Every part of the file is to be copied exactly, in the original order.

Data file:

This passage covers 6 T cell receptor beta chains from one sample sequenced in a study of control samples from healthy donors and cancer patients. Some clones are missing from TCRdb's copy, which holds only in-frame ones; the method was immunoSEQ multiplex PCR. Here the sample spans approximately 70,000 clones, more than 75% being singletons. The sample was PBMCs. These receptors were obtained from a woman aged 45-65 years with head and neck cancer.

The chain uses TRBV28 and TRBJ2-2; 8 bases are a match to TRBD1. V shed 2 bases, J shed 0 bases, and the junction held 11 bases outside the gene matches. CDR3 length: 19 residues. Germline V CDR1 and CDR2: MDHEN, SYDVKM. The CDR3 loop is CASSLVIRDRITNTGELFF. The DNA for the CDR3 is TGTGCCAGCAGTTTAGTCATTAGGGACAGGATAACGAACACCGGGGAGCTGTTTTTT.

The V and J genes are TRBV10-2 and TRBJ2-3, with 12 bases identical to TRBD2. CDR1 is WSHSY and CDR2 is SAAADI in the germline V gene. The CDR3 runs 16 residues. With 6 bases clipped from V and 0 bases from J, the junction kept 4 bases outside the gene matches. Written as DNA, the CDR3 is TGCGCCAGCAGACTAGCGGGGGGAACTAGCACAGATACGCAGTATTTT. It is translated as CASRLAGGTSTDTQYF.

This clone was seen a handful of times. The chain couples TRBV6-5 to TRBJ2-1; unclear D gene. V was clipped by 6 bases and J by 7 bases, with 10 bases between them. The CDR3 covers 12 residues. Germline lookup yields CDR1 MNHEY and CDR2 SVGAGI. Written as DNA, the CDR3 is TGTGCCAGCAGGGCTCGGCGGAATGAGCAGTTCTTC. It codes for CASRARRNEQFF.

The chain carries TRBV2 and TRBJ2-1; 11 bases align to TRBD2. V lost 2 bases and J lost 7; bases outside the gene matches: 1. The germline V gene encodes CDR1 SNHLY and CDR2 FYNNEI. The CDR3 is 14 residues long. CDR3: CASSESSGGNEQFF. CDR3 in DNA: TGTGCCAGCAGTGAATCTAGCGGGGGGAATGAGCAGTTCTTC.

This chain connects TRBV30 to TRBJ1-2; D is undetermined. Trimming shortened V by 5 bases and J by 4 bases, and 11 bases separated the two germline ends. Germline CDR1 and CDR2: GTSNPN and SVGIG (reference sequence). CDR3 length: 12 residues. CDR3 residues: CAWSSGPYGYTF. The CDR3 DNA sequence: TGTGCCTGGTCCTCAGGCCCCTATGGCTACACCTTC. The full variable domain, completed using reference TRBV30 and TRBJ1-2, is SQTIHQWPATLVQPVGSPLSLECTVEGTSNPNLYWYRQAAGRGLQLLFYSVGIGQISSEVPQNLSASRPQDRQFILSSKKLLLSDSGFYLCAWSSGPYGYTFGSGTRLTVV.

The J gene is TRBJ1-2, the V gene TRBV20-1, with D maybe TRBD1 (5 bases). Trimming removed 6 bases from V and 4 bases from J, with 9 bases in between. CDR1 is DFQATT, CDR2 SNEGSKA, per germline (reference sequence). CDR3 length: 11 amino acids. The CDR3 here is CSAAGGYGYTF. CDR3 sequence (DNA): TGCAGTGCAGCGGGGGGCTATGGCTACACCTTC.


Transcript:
This passage covers 6 T cell receptor beta chains from one sample sequenced in a study of control samples from healthy donors and cancer patients. Some clones are missing from TCRdb's copy, which holds only in-frame ones; the method was immunoSEQ multiplex PCR. Here the sample spans approximately 70,000 clones, more than 75% being singletons. The sample was PBMCs. These receptors were obtained from a woman aged 45-65 years with head and neck cancer.

The chain uses TRBV28 and TRBJ2-2; 8 bases are a match to TRBD1. V shed 2 bases, J shed 0 bases, and the junction held 11 bases outside the gene matches. CDR3 length: 19 residues. Germline V CDR1 and CDR2: MDHEN, SYDVKM. The CDR3 loop is CASSLVIRDRITNTGELFF. The DNA for the CDR3 is TGTGCCAGCAGTTTAGTCATTAGGGACAGGATAACGAACACCGGGGAGCTGTTTTTT.

The V and J genes are TRBV10-2 and TRBJ2-3, with 12 bases identical to TRBD2. CDR1 is WSHSY and CDR2 is SAAADI in the germline V gene. The CDR3 runs 16 residues. With 6 bases clipped from V and 0 bases from J, the junction kept 4 bases outside the gene matches. Written as DNA, the CDR3 is TGCGCCAGCAGACTAGCGGGGGGAACTAGCACAGATACGCAGTATTTT. It is translated as CASRLAGGTSTDTQYF.

This clone was seen a handful of times. The chain couples TRBV6-5 to TRBJ2-1; unclear D gene. V was clipped by 6 bases and J by 7 bases, with 10 bases between them. The CDR3 covers 12 residues. Germline lookup yields CDR1 MNHEY and CDR2 SVGAGI. Written as DNA, the CDR3 is TGTGCCAGCAGGGCTCGGCGGAATGAGCAGTTCTTC. It codes for CASRARRNEQFF.

The chain carries TRBV2 and TRBJ2-1; 11 bases align to TRBD2. V lost 2 bases and J lost 7; bases outside the gene matches: 1. The germline V gene encodes CDR1 SNHLY and CDR2 FYNNEI. The CDR3 is 14 residues long. CDR3: CASSESSGGNEQFF. CDR3 in DNA: TGTGCCAGCAGTGAATCTAGCGGGGGGAATGAGCAGTTCTTC.

This chain connects TRBV30 to TRBJ1-2; D is undetermined. Trimming shortened V by 5 bases and J by 4 bases, and 11 bases separated the two germline ends. Germline CDR1 and CDR2: GTSNPN and SVGIG (reference sequence). CDR3 length: 12 residues. CDR3 residues: CAWSSGPYGYTF. The CDR3 DNA sequence: TGTGCCTGGTCCTCAGGCCCCTATGGCTACACCTTC. The full variable domain, completed using reference TRBV30 and TRBJ1-2, is SQTIHQWPATLVQPVGSPLSLECTVEGTSNPNLYWYRQAAGRGLQLLFYSVGIGQISSEVPQNLSASRPQDRQFILSSKKLLLSDSGFYLCAWSSGPYGYTFGSGTRLTVV.

The J gene is TRBJ1-2, the V gene TRBV20-1, with D maybe TRBD1 (5 bases). Trimming removed 6 bases from V and 4 bases from J, with 9 bases in between. CDR1 is DFQATT, CDR2 SNEGSKA, per germline (reference sequence). CDR3 length: 11 amino acids. The CDR3 here is CSAAGGYGYTF. CDR3 sequence (DNA): TGCAGTGCAGCGGGGGGCTATGGCTACACCTTC.